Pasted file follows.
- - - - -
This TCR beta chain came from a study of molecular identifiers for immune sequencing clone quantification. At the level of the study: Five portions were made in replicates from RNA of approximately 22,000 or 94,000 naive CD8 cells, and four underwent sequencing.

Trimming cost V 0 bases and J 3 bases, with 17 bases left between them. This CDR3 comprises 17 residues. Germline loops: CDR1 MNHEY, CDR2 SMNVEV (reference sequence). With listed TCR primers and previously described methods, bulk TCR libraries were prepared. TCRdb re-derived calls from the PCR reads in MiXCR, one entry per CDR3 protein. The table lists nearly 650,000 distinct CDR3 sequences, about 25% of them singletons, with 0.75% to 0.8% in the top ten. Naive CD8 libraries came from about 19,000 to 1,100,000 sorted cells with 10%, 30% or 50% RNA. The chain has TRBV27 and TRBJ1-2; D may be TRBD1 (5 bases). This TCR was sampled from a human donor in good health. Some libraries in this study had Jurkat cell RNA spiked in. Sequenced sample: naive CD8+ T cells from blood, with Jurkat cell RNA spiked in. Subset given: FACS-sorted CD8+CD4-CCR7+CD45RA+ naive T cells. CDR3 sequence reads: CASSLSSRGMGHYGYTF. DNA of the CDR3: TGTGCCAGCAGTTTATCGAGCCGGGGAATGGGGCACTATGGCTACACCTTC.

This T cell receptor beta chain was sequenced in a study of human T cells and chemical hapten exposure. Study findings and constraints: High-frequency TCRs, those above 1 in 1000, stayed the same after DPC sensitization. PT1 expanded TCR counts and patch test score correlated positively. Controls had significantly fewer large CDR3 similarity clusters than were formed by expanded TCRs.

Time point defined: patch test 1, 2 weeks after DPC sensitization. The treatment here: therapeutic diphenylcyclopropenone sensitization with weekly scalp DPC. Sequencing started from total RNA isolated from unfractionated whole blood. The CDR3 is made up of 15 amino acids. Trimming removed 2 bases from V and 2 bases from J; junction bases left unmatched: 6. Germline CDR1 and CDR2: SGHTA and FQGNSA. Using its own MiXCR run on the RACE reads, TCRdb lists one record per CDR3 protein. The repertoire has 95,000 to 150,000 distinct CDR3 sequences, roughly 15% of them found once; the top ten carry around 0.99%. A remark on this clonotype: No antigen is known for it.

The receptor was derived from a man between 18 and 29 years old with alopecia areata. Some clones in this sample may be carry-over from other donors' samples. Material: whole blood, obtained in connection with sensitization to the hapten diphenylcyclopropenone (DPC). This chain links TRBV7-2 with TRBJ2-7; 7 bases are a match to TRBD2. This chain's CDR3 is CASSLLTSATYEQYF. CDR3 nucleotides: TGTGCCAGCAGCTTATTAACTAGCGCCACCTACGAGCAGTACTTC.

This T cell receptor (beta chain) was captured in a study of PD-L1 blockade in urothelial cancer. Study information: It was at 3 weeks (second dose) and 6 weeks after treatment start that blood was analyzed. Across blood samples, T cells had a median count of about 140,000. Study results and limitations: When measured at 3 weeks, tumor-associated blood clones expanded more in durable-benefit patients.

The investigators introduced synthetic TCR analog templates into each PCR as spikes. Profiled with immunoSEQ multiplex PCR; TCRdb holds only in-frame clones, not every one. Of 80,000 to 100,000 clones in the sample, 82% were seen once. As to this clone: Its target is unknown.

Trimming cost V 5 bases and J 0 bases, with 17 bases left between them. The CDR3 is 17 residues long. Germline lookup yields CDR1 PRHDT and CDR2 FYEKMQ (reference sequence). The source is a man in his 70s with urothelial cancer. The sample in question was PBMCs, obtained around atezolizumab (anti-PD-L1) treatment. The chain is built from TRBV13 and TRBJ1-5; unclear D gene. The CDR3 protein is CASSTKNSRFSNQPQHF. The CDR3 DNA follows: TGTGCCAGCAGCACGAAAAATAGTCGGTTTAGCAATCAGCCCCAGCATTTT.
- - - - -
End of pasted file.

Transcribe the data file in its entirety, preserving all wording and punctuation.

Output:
This TCR beta chain came from a study of molecular identifiers for immune sequencing clone quantification. At the level of the study: Five portions were made in replicates from RNA of approximately 22,000 or 94,000 naive CD8 cells, and four underwent sequencing.

Trimming cost V 0 bases and J 3 bases, with 17 bases left between them. This CDR3 comprises 17 residues. Germline loops: CDR1 MNHEY, CDR2 SMNVEV (reference sequence). With listed TCR primers and previously described methods, bulk TCR libraries were prepared. TCRdb re-derived calls from the PCR reads in MiXCR, one entry per CDR3 protein. The table lists nearly 650,000 distinct CDR3 sequences, about 25% of them singletons, with 0.75% to 0.8% in the top ten. Naive CD8 libraries came from about 19,000 to 1,100,000 sorted cells with 10%, 30% or 50% RNA. The chain has TRBV27 and TRBJ1-2; D may be TRBD1 (5 bases). This TCR was sampled from a human donor in good health. Some libraries in this study had Jurkat cell RNA spiked in. Sequenced sample: naive CD8+ T cells from blood, with Jurkat cell RNA spiked in. Subset given: FACS-sorted CD8+CD4-CCR7+CD45RA+ naive T cells. CDR3 sequence reads: CASSLSSRGMGHYGYTF. DNA of the CDR3: TGTGCCAGCAGTTTATCGAGCCGGGGAATGGGGCACTATGGCTACACCTTC.

This T cell receptor beta chain was sequenced in a study of human T cells and chemical hapten exposure. Study findings and constraints: High-frequency TCRs, those above 1 in 1000, stayed the same after DPC sensitization. PT1 expanded TCR counts and patch test score correlated positively. Controls had significantly fewer large CDR3 similarity clusters than were formed by expanded TCRs.

Time point defined: patch test 1, 2 weeks after DPC sensitization. The treatment here: therapeutic diphenylcyclopropenone sensitization with weekly scalp DPC. Sequencing started from total RNA isolated from unfractionated whole blood. The CDR3 is made up of 15 amino acids. Trimming removed 2 bases from V and 2 bases from J; junction bases left unmatched: 6. Germline CDR1 and CDR2: SGHTA and FQGNSA. Using its own MiXCR run on the RACE reads, TCRdb lists one record per CDR3 protein. The repertoire has 95,000 to 150,000 distinct CDR3 sequences, roughly 15% of them found once; the top ten carry around 0.99%. A remark on this clonotype: No antigen is known for it.

The receptor was derived from a man between 18 and 29 years old with alopecia areata. Some clones in this sample may be carry-over from other donors' samples. Material: whole blood, obtained in connection with sensitization to the hapten diphenylcyclopropenone (DPC). This chain links TRBV7-2 with TRBJ2-7; 7 bases are a match to TRBD2. This chain's CDR3 is CASSLLTSATYEQYF. CDR3 nucleotides: TGTGCCAGCAGCTTATTAACTAGCGCCACCTACGAGCAGTACTTC.

This T cell receptor (beta chain) was captured in a study of PD-L1 blockade in urothelial cancer. Study information: It was at 3 weeks (second dose) and 6 weeks after treatment start that blood was analyzed. Across blood samples, T cells had a median count of about 140,000. Study results and limitations: When measured at 3 weeks, tumor-associated blood clones expanded more in durable-benefit patients.

The investigators introduced synthetic TCR analog templates into each PCR as spikes. Profiled with immunoSEQ multiplex PCR; TCRdb holds only in-frame clones, not every one. Of 80,000 to 100,000 clones in the sample, 82% were seen once. As to this clone: Its target is unknown.

Trimming cost V 5 bases and J 0 bases, with 17 bases left between them. The CDR3 is 17 residues long. Germline lookup yields CDR1 PRHDT and CDR2 FYEKMQ (reference sequence). The source is a man in his 70s with urothelial cancer. The sample in question was PBMCs, obtained around atezolizumab (anti-PD-L1) treatment. The chain is built from TRBV13 and TRBJ1-5; unclear D gene. The CDR3 protein is CASSTKNSRFSNQPQHF. The CDR3 DNA follows: TGTGCCAGCAGCACGAAAAATAGTCGGTTTAGCAATCAGCCCCAGCATTTT.